(BUSINESS WIRE)--There are hard dollars-and-cents costs to being overweight or obese, according to Humana (NYSE: HUM), one of the nation’s largest health benefits companies.
Specifically, Humana estimates these costs at the following for 2009:
* $19.39 in added health care costs for every overweight pound;
* $1,037.64 for every overweight individual;
* $127 billion added to the national health care bill.
Overweight people are more prone to heart disease, stroke, diabetes — even some kinds of cancers. Chronic diseases that are a result of weighing too much are an ever-increasing part of America’s health care bill.
Carol McCall — a research actuary at Humana — culled through national health care data and the data from Humana’s members, and here is what she found.
Like butter and sugar, obesity has a cost per pound
On average, the annual per-pound cost of being overweight — that is, the added cost per added pound of the overweight and the obese — is $19.39. The cost increases with age.
For 25-year-olds, it averages $10.25 for every overweight pound. By age 64, it increases to $26.32. (On average, overweight people are 29 pounds overweight; the obese are 82 pounds overweight.)
For someone age 25, the added annual health care cost is $209 for the overweight and $960 for the obese. By age 64, this grows to $610 extra for the overweight and $2,300 for the obese.
Why this impacts the national healthcare crisis
There are more than 122 million overweight and obese Americans between the ages of 20 and 65. On average, their additional health care costs are $534 per year for an overweight person and $1,614 for an obese person. Those costs add up to a $127 billion crisis. The increase in obesity prevalence – going from 23 percent to 33 percent between 1994 and 2004 – added $34 billion to the annual health care bill.
A person who is 25 and obese today, and remains obese until they’re 65, will average $179,000 more in health care costs (in 2009 dollars, assuming health care inflation of 4 percent a year) over those 40 years.
A new way to look at and to count calories
Maintaining all of those extra pounds requires Americans to take in 23 trillion calories a year. That’s the equivalent of 46 billion Big Macs, 114 billion Krispy Kreme donuts or 152 billion bags of chips.
These calories have the same energy as the following:
* 10 1,000-megawatt power stations generating for a year
* 788 million gallons of gasoline
* 10 million tons of coal
* 96 trillion AA alkaline batteries
There is a way to get out of this national problem
The good news is that Humana’s data also indicates that just a small change – a reduction of 276 calories a day for the overweight – makes a big difference. Cutting that little from each day’s intake would start moving millions of Americans from the category of overweight to healthy. That means people don’t have to re-engineer their lives to get on a healthier path. Incremental change — giving up one soft drink and walking an extra 2,500 steps each day, for example — will do the job.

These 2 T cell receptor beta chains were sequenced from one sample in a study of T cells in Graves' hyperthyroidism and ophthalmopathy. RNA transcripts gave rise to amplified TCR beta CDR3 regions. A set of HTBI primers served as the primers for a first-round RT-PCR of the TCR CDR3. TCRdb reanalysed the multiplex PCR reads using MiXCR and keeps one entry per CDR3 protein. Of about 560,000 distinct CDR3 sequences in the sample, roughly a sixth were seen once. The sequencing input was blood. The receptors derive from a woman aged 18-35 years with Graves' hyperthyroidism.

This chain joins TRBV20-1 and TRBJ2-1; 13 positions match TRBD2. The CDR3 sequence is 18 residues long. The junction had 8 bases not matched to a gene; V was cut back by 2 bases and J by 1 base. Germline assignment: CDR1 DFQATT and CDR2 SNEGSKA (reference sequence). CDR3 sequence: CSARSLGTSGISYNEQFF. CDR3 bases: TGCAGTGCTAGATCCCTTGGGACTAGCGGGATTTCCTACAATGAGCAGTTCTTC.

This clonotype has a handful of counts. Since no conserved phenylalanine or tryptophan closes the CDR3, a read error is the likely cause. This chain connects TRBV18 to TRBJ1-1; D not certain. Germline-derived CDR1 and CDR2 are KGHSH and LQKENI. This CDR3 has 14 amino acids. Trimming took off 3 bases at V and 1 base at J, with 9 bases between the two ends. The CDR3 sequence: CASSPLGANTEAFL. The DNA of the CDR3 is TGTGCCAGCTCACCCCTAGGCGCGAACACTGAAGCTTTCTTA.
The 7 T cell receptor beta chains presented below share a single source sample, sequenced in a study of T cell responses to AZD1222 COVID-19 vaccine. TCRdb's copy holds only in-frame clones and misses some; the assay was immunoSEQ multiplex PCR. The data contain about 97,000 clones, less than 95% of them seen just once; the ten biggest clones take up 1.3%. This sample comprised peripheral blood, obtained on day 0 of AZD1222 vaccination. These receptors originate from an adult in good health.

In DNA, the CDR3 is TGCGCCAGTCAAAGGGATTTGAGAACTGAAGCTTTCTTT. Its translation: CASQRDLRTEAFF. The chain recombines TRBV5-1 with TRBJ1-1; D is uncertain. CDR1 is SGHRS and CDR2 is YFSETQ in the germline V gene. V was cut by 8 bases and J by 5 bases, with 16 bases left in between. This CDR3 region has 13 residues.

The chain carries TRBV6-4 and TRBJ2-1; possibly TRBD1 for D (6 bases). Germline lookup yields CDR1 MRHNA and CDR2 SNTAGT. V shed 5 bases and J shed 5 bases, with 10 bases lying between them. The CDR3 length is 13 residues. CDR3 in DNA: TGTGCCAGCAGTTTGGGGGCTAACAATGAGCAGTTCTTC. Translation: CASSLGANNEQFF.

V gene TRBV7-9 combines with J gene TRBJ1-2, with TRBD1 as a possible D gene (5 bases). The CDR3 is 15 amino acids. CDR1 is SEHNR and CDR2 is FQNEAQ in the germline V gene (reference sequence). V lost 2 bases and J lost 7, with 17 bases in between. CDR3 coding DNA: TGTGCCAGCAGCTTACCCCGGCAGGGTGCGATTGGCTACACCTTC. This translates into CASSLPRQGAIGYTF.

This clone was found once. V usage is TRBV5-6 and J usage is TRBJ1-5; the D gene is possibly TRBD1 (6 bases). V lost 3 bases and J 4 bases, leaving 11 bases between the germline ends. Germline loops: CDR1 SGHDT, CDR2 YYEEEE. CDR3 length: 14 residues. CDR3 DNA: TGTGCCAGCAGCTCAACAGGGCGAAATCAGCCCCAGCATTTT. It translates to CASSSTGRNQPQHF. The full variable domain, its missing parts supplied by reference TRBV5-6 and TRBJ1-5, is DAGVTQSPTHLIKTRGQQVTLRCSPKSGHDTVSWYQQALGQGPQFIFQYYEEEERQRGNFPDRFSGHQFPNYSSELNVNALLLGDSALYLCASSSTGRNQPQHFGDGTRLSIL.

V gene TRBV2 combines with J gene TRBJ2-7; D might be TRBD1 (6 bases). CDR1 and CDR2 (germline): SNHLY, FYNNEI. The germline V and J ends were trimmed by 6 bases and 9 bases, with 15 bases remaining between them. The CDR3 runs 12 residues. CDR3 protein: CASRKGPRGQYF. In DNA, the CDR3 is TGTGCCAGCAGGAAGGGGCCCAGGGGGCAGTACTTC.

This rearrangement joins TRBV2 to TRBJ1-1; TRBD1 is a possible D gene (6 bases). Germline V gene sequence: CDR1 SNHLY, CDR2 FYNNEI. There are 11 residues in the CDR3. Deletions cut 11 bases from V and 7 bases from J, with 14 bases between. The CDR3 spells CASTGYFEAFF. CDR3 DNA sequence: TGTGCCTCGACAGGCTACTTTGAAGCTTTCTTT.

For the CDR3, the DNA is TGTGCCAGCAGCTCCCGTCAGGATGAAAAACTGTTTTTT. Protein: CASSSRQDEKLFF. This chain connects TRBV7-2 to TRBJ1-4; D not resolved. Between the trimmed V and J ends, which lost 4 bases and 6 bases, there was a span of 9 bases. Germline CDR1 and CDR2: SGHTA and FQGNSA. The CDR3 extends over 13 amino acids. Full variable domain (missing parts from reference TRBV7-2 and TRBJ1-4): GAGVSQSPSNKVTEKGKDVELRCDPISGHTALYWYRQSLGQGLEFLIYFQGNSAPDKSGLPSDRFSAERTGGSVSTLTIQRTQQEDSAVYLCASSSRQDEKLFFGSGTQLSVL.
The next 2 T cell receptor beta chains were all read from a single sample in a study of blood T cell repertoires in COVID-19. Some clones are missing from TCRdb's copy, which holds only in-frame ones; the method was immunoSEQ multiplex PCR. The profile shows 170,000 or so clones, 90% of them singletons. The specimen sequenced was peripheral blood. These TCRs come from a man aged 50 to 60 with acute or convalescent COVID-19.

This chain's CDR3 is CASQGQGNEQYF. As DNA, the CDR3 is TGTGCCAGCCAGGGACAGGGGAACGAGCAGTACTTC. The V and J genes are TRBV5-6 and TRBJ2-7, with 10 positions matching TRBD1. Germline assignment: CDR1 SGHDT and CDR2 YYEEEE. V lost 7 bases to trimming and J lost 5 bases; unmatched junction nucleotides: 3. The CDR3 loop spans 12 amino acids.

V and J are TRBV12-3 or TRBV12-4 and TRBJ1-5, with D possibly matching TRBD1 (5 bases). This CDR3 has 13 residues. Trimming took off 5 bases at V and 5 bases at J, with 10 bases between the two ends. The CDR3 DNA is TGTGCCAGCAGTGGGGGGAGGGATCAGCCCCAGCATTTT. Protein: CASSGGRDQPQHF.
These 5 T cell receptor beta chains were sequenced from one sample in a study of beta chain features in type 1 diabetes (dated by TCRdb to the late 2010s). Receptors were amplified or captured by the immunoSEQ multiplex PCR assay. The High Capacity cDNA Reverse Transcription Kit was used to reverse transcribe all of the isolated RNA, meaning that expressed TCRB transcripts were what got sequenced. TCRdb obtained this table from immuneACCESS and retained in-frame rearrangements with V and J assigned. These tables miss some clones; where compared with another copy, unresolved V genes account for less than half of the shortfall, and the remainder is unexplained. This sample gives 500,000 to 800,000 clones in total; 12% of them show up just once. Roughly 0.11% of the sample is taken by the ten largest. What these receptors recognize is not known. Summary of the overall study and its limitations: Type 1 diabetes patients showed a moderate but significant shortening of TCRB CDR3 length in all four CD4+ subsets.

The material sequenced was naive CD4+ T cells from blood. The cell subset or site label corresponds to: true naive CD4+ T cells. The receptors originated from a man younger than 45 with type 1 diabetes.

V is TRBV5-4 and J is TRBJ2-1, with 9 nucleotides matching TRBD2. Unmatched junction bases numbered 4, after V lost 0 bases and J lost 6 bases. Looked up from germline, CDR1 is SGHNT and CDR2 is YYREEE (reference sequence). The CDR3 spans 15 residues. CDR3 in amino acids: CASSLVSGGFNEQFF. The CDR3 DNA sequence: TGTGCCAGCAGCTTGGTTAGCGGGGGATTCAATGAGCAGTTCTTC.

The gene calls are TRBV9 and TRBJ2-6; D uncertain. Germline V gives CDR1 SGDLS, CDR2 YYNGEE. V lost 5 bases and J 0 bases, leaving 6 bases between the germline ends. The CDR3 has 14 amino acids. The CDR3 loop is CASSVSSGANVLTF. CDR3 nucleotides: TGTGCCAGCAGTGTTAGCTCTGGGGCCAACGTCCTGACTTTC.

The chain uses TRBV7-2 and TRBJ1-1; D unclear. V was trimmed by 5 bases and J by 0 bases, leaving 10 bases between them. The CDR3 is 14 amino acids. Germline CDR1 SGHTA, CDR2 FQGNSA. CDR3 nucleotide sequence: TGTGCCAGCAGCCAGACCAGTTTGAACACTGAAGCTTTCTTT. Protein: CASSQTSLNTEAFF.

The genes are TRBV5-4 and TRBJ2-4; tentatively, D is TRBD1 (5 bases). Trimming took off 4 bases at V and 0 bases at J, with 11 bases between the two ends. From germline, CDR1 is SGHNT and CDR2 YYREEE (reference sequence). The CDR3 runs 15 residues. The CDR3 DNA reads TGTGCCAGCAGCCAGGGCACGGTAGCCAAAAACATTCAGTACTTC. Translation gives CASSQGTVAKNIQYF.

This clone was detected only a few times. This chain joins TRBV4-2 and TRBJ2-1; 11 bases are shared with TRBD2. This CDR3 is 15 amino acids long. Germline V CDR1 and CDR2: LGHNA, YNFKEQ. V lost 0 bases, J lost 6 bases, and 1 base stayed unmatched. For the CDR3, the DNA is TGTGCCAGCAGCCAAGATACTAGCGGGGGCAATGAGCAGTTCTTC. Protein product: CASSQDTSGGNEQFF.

“If obesity were eliminated, or even significantly reduced,” says McCall, “the money saved would be significant. It could pay for food for the poor, health insurance for the uninsured or millions of college educations every year.”
Dr. Jonathan Lord, Humana’s Chief Innovation Officer — who oversees Humana’s efforts to reduce health care costs by engaging people in healthy behaviors — put it this way: “In this time of financial crisis, it’s now clear that Americans can improve the economy as well as their own health prospects by giving up a few pounds.”
“Riding a bike and taking a walk in the park burn calories,” Dr. Lord says, “but those activities are also fun. Life is so hectic and we are so dependent on cars that many of us have forgotten that.”
Humana’s Innovation Center is full of teams trying to find new ways to engage people in their health. The company believes that the key to success is to meet people where they are: at school, playing video games, on cell phones, walking or riding bikes in the park.
Humana, for example, created the Freewheelin bike-sharing program, which debuted at the Democratic and Republican national conventions last summer. In less than two weeks, 7,523 rides were taken, 42,000 miles were ridden, 1.3 million calories were burned – and participants who hadn’t been on a bike in years raved about the experience. Now, Humana is partnering in B-cycle, a new company it created to sell bike-sharing programs to cities and universities.
Humana also is partnering in Sensei, a cell phone application to support people in making better nutritional choices and in physical activity. And the company has also pioneered several very successful pedometer programs in England and in this country.
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